It seems UK new car buyers aren’t superstitious, with the launch of the new 13-registration plate attracting customers to showrooms.
In fact, a total of 394,806 vehicles were sold in March, according to data from the Society of Motor Manufacturers and Traders (SMMT), making it the 13th consecutive month of rising new car sales.
This is despite a recent Motors.co.uk survey showing that 32 per cent of motorists consider themselves superstitious, with a quarter stating that they wouldn’t buy a car registered with the traditionally unlucky number 13.
The figures are in stark contrast with the rest of Europe, which has suffered a 10.5 per cent drop in sales across EU countries.
The UK figures are well ahead of industry expectations and as a result a full year forecast of 2.06million vehicles is being predicted.
Mike Baunton, SMMT interim chief executive, said: "Despite ongoing economic concerns, consistent monthly growth in the market is an encouraging sign of returning consumer confidence as motorists are attracted to forecourts by new models and the latest technologies."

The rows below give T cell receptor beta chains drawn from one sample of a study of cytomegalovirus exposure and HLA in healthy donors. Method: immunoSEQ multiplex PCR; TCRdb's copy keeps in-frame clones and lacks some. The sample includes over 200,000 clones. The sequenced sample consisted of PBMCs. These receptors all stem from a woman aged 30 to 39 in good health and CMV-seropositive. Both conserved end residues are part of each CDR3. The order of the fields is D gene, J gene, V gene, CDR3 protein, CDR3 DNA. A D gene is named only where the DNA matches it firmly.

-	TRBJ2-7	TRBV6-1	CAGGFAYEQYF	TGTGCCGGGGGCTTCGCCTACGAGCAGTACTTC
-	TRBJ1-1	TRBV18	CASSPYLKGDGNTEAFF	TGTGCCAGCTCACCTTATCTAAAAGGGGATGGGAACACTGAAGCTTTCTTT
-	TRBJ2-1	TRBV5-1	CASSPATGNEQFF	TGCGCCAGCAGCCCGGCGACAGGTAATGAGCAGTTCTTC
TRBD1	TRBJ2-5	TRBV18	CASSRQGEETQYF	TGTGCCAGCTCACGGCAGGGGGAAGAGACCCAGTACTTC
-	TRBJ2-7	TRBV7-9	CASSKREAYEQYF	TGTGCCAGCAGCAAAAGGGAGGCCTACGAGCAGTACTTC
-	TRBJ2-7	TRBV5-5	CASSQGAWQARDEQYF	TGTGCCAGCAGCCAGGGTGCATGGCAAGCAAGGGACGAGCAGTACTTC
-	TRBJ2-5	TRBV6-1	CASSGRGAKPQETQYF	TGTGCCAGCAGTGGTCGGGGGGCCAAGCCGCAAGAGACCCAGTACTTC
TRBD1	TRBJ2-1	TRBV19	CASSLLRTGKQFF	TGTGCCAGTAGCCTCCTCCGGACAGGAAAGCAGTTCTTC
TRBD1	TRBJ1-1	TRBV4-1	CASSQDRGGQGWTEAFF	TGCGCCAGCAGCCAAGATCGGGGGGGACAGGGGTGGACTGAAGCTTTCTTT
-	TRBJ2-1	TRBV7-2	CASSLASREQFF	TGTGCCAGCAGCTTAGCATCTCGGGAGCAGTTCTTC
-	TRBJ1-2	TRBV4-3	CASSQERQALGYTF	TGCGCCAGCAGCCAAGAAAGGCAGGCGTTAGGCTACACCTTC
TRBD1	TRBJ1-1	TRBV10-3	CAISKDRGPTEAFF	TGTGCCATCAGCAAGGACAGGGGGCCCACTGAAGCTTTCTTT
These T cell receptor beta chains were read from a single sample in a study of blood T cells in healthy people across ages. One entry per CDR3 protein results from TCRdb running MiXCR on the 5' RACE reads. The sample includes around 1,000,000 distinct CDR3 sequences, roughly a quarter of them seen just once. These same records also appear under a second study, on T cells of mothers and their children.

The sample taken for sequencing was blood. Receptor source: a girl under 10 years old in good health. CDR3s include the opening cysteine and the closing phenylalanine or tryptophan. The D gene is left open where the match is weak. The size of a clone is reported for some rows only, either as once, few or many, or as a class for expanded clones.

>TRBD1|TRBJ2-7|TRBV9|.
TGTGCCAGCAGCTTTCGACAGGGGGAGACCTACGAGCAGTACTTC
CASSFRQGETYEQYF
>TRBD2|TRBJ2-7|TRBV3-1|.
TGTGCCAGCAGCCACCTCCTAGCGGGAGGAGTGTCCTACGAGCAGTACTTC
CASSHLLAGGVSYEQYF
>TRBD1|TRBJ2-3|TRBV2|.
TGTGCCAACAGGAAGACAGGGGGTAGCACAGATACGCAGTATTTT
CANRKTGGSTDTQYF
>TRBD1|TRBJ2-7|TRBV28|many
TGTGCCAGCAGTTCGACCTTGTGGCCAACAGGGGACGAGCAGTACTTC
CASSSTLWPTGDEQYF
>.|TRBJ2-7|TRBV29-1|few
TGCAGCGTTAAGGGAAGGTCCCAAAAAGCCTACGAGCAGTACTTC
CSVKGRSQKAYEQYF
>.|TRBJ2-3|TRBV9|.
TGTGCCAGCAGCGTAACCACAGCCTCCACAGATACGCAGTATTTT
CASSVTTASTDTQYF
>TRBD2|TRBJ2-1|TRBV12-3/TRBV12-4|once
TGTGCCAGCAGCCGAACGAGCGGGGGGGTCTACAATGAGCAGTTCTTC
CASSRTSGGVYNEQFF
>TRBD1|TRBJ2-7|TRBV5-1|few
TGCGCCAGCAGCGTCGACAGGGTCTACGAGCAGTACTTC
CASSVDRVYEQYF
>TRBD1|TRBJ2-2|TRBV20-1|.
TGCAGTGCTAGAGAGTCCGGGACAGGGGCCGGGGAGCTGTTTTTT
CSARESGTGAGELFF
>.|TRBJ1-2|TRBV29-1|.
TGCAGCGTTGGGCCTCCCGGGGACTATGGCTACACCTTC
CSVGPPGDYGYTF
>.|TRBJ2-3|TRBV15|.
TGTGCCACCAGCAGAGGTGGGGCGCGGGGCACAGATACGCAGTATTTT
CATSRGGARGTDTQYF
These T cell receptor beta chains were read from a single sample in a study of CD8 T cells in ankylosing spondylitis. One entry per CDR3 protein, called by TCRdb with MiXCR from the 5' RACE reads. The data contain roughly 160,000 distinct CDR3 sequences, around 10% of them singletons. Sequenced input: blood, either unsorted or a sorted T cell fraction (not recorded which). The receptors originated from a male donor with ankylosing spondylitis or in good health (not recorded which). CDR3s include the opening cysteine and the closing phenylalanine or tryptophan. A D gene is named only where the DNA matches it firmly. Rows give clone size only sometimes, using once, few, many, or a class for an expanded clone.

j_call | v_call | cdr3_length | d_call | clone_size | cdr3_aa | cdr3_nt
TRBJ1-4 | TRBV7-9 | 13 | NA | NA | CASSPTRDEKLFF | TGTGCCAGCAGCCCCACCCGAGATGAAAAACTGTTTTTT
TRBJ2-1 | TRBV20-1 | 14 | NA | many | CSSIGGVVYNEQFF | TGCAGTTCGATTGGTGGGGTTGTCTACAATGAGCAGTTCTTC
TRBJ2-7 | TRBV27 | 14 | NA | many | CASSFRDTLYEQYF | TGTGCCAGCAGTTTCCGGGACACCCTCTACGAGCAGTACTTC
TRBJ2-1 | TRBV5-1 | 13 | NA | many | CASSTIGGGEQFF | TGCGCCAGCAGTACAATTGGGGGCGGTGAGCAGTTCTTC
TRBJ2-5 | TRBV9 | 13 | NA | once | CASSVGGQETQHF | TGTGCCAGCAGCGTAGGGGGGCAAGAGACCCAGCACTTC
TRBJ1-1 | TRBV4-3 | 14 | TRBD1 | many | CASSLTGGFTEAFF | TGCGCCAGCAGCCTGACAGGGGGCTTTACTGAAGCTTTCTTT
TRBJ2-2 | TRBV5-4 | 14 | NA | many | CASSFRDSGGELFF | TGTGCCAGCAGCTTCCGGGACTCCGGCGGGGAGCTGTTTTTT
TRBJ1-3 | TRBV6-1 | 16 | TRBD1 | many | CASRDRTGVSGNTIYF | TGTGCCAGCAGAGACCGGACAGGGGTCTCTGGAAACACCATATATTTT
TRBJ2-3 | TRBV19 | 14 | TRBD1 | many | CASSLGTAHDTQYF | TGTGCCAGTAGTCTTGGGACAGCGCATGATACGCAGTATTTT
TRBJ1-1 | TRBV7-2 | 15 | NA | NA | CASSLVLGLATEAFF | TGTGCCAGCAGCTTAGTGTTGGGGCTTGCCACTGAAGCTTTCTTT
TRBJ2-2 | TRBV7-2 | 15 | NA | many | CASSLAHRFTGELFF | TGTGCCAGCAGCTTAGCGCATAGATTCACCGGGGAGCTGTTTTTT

The figures were also boosted by the rise in the number of companies updating their fleets.
Small, fuel-efficient cars dominated the sales chart, with the Ford Fiesta taking the top spot at 22,748 sales. The Vauxhall Corsa leapfrogged the popular Ford Focus to second place, racking up 16,169 units sold.
However, sales growth was not limited to small hatchbacks. All sectors saw growth in March except for luxury saloons.
Buyers are also returning to petrol engines, with diesels being outsold by 12.1 per cent. This is largely down to strong sales of economic city cars, which often make more economic sense, both in terms of retail cost and fuel economy, with a petrol motor.
While the growth is encouraging, the UK car market is still 12.1 per cent down on the 2007 pre-recession high.